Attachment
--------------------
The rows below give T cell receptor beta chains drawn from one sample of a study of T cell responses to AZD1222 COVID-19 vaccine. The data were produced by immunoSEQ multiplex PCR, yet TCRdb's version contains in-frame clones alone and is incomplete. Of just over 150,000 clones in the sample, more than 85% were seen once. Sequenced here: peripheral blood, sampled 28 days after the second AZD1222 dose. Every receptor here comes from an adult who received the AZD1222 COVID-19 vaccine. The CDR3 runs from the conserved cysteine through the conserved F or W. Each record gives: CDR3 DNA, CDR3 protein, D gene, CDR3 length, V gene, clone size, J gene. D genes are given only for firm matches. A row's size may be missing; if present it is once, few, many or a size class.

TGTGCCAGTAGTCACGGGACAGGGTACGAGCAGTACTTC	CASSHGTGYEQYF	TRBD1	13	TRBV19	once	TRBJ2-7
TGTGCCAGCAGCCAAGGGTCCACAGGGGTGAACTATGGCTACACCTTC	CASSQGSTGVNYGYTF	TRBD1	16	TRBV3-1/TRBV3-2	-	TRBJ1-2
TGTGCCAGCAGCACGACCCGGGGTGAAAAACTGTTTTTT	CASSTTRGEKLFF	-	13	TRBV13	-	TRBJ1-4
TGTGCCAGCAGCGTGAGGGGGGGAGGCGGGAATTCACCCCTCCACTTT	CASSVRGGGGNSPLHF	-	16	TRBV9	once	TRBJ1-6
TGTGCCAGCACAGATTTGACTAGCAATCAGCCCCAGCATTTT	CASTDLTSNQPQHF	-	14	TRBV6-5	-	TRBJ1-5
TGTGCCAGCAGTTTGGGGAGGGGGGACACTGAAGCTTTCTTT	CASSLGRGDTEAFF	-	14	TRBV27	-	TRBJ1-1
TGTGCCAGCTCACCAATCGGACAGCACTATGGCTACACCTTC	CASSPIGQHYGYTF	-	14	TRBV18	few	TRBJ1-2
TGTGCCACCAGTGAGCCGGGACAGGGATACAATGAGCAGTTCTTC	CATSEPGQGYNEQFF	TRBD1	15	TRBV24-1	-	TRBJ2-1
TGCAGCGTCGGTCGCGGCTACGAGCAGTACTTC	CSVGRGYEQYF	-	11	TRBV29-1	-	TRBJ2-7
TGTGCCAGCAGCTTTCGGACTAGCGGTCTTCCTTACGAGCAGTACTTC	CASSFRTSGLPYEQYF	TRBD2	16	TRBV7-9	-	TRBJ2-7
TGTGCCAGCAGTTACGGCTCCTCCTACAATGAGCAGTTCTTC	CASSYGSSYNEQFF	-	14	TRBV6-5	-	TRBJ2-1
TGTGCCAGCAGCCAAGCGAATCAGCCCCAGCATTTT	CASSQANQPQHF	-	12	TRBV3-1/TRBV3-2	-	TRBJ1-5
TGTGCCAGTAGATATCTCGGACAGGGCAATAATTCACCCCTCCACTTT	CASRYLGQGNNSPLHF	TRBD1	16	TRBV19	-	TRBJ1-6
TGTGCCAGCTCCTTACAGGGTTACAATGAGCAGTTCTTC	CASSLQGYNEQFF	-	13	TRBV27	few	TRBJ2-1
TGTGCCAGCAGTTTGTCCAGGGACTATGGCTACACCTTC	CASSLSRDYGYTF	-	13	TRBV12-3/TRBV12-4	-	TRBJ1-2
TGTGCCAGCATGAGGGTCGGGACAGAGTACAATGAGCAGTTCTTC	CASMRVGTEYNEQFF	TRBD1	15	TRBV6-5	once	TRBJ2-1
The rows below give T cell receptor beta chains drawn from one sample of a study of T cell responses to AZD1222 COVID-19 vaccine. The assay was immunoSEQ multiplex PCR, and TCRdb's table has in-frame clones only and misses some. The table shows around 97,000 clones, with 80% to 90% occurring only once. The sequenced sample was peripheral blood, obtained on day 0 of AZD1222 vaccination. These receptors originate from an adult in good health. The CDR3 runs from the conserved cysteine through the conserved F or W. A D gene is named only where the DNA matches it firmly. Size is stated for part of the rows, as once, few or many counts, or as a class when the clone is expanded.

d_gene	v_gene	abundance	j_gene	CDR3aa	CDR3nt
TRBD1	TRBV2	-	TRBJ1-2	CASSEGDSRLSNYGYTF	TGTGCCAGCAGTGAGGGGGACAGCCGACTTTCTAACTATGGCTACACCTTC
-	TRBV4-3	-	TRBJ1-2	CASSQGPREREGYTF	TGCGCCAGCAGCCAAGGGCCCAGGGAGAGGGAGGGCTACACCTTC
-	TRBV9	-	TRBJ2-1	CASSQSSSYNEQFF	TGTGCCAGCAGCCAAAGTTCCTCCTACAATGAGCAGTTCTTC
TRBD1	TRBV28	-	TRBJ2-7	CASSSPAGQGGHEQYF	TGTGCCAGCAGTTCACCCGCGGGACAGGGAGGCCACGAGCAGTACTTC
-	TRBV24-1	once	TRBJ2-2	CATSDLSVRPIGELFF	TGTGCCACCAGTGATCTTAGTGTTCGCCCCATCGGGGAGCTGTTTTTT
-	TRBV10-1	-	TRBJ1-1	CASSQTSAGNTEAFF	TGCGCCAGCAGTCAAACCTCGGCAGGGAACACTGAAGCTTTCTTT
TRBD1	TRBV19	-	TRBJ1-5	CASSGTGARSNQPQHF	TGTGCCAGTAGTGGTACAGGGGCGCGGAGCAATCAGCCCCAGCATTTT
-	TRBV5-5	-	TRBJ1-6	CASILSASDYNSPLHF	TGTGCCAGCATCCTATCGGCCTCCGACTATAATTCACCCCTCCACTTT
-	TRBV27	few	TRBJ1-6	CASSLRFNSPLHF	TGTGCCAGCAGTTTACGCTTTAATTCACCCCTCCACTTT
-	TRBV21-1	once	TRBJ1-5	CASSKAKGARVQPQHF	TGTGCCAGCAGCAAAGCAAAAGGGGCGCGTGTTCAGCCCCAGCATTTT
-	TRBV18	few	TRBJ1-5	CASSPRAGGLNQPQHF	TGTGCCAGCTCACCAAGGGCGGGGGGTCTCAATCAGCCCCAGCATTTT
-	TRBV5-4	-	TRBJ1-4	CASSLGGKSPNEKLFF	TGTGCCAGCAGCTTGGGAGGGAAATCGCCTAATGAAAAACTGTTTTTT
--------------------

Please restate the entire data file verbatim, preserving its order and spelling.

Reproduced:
The rows below give T cell receptor beta chains drawn from one sample of a study of T cell responses to AZD1222 COVID-19 vaccine. The data were produced by immunoSEQ multiplex PCR, yet TCRdb's version contains in-frame clones alone and is incomplete. Of just over 150,000 clones in the sample, more than 85% were seen once. Sequenced here: peripheral blood, sampled 28 days after the second AZD1222 dose. Every receptor here comes from an adult who received the AZD1222 COVID-19 vaccine. The CDR3 runs from the conserved cysteine through the conserved F or W. Each record gives: CDR3 DNA, CDR3 protein, D gene, CDR3 length, V gene, clone size, J gene. D genes are given only for firm matches. A row's size may be missing; if present it is once, few, many or a size class.

TGTGCCAGTAGTCACGGGACAGGGTACGAGCAGTACTTC	CASSHGTGYEQYF	TRBD1	13	TRBV19	once	TRBJ2-7
TGTGCCAGCAGCCAAGGGTCCACAGGGGTGAACTATGGCTACACCTTC	CASSQGSTGVNYGYTF	TRBD1	16	TRBV3-1/TRBV3-2	-	TRBJ1-2
TGTGCCAGCAGCACGACCCGGGGTGAAAAACTGTTTTTT	CASSTTRGEKLFF	-	13	TRBV13	-	TRBJ1-4
TGTGCCAGCAGCGTGAGGGGGGGAGGCGGGAATTCACCCCTCCACTTT	CASSVRGGGGNSPLHF	-	16	TRBV9	once	TRBJ1-6
TGTGCCAGCACAGATTTGACTAGCAATCAGCCCCAGCATTTT	CASTDLTSNQPQHF	-	14	TRBV6-5	-	TRBJ1-5
TGTGCCAGCAGTTTGGGGAGGGGGGACACTGAAGCTTTCTTT	CASSLGRGDTEAFF	-	14	TRBV27	-	TRBJ1-1
TGTGCCAGCTCACCAATCGGACAGCACTATGGCTACACCTTC	CASSPIGQHYGYTF	-	14	TRBV18	few	TRBJ1-2
TGTGCCACCAGTGAGCCGGGACAGGGATACAATGAGCAGTTCTTC	CATSEPGQGYNEQFF	TRBD1	15	TRBV24-1	-	TRBJ2-1
TGCAGCGTCGGTCGCGGCTACGAGCAGTACTTC	CSVGRGYEQYF	-	11	TRBV29-1	-	TRBJ2-7
TGTGCCAGCAGCTTTCGGACTAGCGGTCTTCCTTACGAGCAGTACTTC	CASSFRTSGLPYEQYF	TRBD2	16	TRBV7-9	-	TRBJ2-7
TGTGCCAGCAGTTACGGCTCCTCCTACAATGAGCAGTTCTTC	CASSYGSSYNEQFF	-	14	TRBV6-5	-	TRBJ2-1
TGTGCCAGCAGCCAAGCGAATCAGCCCCAGCATTTT	CASSQANQPQHF	-	12	TRBV3-1/TRBV3-2	-	TRBJ1-5
TGTGCCAGTAGATATCTCGGACAGGGCAATAATTCACCCCTCCACTTT	CASRYLGQGNNSPLHF	TRBD1	16	TRBV19	-	TRBJ1-6
TGTGCCAGCTCCTTACAGGGTTACAATGAGCAGTTCTTC	CASSLQGYNEQFF	-	13	TRBV27	few	TRBJ2-1
TGTGCCAGCAGTTTGTCCAGGGACTATGGCTACACCTTC	CASSLSRDYGYTF	-	13	TRBV12-3/TRBV12-4	-	TRBJ1-2
TGTGCCAGCATGAGGGTCGGGACAGAGTACAATGAGCAGTTCTTC	CASMRVGTEYNEQFF	TRBD1	15	TRBV6-5	once	TRBJ2-1
The rows below give T cell receptor beta chains drawn from one sample of a study of T cell responses to AZD1222 COVID-19 vaccine. The assay was immunoSEQ multiplex PCR, and TCRdb's table has in-frame clones only and misses some. The table shows around 97,000 clones, with 80% to 90% occurring only once. The sequenced sample was peripheral blood, obtained on day 0 of AZD1222 vaccination. These receptors originate from an adult in good health. The CDR3 runs from the conserved cysteine through the conserved F or W. A D gene is named only where the DNA matches it firmly. Size is stated for part of the rows, as once, few or many counts, or as a class when the clone is expanded.

d_gene	v_gene	abundance	j_gene	CDR3aa	CDR3nt
TRBD1	TRBV2	-	TRBJ1-2	CASSEGDSRLSNYGYTF	TGTGCCAGCAGTGAGGGGGACAGCCGACTTTCTAACTATGGCTACACCTTC
-	TRBV4-3	-	TRBJ1-2	CASSQGPREREGYTF	TGCGCCAGCAGCCAAGGGCCCAGGGAGAGGGAGGGCTACACCTTC
-	TRBV9	-	TRBJ2-1	CASSQSSSYNEQFF	TGTGCCAGCAGCCAAAGTTCCTCCTACAATGAGCAGTTCTTC
TRBD1	TRBV28	-	TRBJ2-7	CASSSPAGQGGHEQYF	TGTGCCAGCAGTTCACCCGCGGGACAGGGAGGCCACGAGCAGTACTTC
-	TRBV24-1	once	TRBJ2-2	CATSDLSVRPIGELFF	TGTGCCACCAGTGATCTTAGTGTTCGCCCCATCGGGGAGCTGTTTTTT
-	TRBV10-1	-	TRBJ1-1	CASSQTSAGNTEAFF	TGCGCCAGCAGTCAAACCTCGGCAGGGAACACTGAAGCTTTCTTT
TRBD1	TRBV19	-	TRBJ1-5	CASSGTGARSNQPQHF	TGTGCCAGTAGTGGTACAGGGGCGCGGAGCAATCAGCCCCAGCATTTT
-	TRBV5-5	-	TRBJ1-6	CASILSASDYNSPLHF	TGTGCCAGCATCCTATCGGCCTCCGACTATAATTCACCCCTCCACTTT
-	TRBV27	few	TRBJ1-6	CASSLRFNSPLHF	TGTGCCAGCAGTTTACGCTTTAATTCACCCCTCCACTTT
-	TRBV21-1	once	TRBJ1-5	CASSKAKGARVQPQHF	TGTGCCAGCAGCAAAGCAAAAGGGGCGCGTGTTCAGCCCCAGCATTTT
-	TRBV18	few	TRBJ1-5	CASSPRAGGLNQPQHF	TGTGCCAGCTCACCAAGGGCGGGGGGTCTCAATCAGCCCCAGCATTTT
-	TRBV5-4	-	TRBJ1-4	CASSLGGKSPNEKLFF	TGTGCCAGCAGCTTGGGAGGGAAATCGCCTAATGAAAAACTGTTTTTT